interpretation impossible. The authors should make more efforts to improve the MS.

    (Regarding previous comment #6 and 7)
    The reviewer previously asked why mRANKL and sRANKL were clearly detected in “global RANKLdeficient
    (Rankl-/-)” mice. The authors mentioned that the Rankl gene of two alleles was deleted in
    germ cells (fertilized eggs) in RANKL flox/flox Vasa-Cre mice. So, these mice should be “global RANKLdeficient
    mice”, which means that the mice have “NO” RANKL. Indeed, Fig 2B showed RANKL mRNA
    expression was hardly detected in “global RANKL-deficient (Rankl-/-)” mice, but Fig. 2C clearly
    showed RANKL expression is not completely deleted. The amount of mRANKL protein was reduced by
    about half, and sRANKL was not changed in “global RANKL-deficient (Rankl-/-)” mice, indicating that
    these mice were not Rankl-/- mice. Nevertheless, the authors mentioned “Phenotypic characteristics,
    including loss of tooth eruption, lactation deficit, and increased bone mass in the Vasa;Cre model were
    consistent with phenotypic expectations of a global RANKL knockout model” (page 5, line129). Thus,
    the reviewer requested the authors to provide the data that Rankl-/- mice exhibited severe
    osteopetrosis at the previous review stage, but the authors only showed the trabecular weight but not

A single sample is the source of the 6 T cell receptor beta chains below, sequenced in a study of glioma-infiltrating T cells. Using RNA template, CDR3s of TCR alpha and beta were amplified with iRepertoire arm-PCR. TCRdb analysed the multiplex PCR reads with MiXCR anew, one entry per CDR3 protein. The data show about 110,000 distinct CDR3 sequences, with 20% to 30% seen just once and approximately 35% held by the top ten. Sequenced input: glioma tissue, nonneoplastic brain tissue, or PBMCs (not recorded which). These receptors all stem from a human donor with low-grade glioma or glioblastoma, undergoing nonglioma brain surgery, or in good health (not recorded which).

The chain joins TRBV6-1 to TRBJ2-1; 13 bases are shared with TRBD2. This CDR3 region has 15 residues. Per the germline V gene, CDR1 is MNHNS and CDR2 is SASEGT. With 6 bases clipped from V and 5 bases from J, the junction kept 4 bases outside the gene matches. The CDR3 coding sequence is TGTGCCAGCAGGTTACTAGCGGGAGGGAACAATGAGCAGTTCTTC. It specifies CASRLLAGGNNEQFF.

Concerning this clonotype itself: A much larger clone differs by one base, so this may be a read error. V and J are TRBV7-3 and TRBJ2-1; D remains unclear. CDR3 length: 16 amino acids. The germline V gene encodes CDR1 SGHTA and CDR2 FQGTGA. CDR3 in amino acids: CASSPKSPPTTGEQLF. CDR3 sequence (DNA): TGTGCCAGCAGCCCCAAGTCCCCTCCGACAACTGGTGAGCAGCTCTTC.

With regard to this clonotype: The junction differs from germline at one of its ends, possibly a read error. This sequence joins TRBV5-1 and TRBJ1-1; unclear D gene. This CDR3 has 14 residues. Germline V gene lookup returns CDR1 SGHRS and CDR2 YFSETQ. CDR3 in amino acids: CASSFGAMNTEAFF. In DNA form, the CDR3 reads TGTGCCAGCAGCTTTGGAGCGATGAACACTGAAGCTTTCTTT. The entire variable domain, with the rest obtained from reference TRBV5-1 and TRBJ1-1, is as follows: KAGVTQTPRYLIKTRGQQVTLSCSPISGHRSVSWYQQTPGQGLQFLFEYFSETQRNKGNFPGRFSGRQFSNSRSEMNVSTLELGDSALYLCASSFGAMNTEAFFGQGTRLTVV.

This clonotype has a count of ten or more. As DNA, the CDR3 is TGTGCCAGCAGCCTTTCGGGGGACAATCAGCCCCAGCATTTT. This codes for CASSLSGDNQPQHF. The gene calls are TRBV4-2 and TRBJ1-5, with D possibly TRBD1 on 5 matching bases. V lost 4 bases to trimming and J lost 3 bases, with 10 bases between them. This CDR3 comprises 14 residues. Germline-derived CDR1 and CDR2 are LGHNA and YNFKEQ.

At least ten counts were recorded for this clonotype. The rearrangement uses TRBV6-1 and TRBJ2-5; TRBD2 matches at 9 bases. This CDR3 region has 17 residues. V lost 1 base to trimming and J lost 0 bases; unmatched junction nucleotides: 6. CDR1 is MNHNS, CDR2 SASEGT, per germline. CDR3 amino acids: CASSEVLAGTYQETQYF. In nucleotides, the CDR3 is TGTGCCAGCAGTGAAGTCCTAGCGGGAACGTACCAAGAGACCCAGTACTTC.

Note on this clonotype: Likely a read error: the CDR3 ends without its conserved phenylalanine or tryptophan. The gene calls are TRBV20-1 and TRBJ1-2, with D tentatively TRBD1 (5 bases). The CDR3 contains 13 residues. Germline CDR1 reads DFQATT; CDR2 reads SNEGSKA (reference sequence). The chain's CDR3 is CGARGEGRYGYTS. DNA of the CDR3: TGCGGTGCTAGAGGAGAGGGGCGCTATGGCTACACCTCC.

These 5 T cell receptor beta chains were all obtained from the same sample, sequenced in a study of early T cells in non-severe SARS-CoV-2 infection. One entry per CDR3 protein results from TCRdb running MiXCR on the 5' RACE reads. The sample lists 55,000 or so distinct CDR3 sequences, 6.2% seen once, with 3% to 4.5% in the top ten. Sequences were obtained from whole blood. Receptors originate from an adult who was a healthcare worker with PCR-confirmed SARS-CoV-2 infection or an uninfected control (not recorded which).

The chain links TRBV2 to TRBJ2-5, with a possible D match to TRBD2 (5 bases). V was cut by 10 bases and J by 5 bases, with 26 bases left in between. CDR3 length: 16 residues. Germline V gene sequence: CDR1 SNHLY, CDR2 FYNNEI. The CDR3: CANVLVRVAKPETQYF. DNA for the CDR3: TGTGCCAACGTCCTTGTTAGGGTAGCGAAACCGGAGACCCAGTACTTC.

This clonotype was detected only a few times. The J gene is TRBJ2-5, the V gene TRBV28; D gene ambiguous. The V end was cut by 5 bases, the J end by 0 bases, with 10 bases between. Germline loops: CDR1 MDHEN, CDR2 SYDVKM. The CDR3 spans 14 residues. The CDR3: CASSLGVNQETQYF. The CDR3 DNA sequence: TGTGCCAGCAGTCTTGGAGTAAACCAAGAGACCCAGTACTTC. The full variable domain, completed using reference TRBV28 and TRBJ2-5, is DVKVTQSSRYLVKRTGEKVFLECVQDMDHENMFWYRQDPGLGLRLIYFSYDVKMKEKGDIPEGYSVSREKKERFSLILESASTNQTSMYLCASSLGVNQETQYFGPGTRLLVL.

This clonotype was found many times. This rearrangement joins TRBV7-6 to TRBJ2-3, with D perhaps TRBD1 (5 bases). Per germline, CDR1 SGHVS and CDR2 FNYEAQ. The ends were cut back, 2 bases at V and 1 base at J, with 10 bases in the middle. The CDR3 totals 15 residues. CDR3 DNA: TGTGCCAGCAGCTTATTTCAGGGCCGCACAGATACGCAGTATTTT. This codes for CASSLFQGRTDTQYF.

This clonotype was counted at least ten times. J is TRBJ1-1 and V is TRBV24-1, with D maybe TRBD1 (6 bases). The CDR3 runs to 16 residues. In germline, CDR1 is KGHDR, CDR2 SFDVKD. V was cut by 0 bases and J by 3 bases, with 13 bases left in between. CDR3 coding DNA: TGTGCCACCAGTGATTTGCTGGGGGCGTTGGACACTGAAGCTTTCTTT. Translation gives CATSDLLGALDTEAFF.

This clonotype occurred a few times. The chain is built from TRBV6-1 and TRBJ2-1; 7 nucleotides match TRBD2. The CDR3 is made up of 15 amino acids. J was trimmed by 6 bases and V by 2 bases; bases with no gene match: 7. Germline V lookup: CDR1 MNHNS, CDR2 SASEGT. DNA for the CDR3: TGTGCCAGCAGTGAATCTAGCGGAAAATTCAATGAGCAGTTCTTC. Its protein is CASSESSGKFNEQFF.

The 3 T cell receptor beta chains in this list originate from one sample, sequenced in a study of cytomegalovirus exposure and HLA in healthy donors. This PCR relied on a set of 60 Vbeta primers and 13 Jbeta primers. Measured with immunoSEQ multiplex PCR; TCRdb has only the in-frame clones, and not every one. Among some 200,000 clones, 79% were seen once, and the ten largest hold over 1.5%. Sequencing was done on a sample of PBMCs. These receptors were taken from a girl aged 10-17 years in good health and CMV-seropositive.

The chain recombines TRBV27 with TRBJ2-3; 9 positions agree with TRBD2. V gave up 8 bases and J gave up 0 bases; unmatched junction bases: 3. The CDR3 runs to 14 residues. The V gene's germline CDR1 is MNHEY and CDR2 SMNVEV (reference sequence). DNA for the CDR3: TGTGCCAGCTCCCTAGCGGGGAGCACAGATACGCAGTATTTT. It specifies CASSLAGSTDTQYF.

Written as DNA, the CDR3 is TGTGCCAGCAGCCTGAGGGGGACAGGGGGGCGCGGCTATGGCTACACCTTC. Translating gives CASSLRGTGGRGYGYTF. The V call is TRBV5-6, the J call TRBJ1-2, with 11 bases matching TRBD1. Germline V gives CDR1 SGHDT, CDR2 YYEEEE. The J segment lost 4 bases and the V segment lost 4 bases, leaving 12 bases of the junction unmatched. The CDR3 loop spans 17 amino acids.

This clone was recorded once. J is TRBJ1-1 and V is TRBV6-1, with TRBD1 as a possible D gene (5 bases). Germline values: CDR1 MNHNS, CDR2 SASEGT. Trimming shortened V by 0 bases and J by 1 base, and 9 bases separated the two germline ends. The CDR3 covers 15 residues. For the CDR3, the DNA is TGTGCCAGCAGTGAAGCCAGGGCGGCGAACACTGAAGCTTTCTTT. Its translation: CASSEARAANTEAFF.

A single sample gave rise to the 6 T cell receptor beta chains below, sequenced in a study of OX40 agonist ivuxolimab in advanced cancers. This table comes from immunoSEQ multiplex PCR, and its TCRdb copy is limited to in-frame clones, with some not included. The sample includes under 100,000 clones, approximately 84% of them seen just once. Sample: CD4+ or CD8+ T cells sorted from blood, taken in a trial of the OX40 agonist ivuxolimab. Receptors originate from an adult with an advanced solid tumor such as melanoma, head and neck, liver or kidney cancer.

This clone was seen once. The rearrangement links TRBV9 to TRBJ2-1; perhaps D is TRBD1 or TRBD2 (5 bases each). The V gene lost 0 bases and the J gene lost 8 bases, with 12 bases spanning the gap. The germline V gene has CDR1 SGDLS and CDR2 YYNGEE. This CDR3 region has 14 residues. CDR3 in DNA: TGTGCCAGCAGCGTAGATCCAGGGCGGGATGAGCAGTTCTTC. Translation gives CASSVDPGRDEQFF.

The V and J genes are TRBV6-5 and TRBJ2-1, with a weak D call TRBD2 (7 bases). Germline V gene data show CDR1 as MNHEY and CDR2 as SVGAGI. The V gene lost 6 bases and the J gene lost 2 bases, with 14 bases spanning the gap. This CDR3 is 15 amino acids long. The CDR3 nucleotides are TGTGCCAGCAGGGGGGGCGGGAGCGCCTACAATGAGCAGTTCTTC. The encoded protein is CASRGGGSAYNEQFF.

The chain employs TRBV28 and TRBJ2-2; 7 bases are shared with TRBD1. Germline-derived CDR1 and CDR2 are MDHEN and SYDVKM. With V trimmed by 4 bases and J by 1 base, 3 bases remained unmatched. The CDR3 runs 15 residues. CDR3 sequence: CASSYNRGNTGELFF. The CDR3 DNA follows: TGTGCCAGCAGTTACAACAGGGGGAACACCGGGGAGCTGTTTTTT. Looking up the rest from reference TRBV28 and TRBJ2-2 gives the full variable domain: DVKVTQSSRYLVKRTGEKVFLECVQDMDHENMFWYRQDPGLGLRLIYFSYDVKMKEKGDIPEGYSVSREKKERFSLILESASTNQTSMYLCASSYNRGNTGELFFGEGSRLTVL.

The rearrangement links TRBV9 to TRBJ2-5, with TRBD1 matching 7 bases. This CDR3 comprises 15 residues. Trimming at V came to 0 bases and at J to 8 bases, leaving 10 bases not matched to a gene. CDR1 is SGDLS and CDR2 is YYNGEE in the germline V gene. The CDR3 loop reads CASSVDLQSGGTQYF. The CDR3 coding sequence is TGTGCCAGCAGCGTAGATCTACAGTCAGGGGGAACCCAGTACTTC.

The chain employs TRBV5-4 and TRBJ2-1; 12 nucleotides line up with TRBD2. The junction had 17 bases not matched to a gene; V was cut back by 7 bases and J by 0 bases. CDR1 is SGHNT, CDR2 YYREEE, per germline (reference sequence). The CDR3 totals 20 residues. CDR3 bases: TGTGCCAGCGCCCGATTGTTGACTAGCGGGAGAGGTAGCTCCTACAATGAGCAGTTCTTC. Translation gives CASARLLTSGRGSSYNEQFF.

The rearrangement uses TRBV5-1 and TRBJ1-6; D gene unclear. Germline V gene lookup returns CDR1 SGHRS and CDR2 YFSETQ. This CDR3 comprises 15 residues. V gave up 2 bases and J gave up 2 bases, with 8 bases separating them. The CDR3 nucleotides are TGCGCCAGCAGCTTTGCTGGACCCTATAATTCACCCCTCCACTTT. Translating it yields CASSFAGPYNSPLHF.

other data. The authors should provide the data of bone mass (microCT or histology), loss of tooth
    eruption and lactation deficit. It is very critical point. The authors seem not to understand well the
    discrepancies.
    Furthermore, the raw data of western blotting (excel file) clearly shows the molecular weight of
    sRANKL is different between the blot with Ab-9957 antibody and the blot with NBP-61813 antibody.
    Nevertheless, the authors show in main figure (Fig. 2C) as if they were the same. This should be
    strongly criticized.

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  9. Pingback: The papers are coming from inside the house! – For Better Science

  10. The above interview was originally invited by Naunyn-Schmiedeberg’s Archives of Pharmacology. After many weeks of being forgotten, editorially reviewed, sent back to me to be re-written, we eventually parted our ways because I refused to re-write the answers of my interview partners and to reference all those who mis-attribute their credit or even attribute it to themselves.
    But now the journal published something much better on the topic of paper mills!
    Marcel A. G. van der Heyden , The 1-h fraud detection challenge Naunyn-Schmiedeberg’s Archives of Pharmacology (2021) DOI 10.1007/s00210-021-02120-3
    Received 28 June 2021 Accepted 29 June 2021 Published 10 July 2021
    The author is associate professor in the department of Medical Physiology at the University Medical Center Utrecht
    https://www.umcutrecht.nl/en/research/researchers/van-der-heyden-mag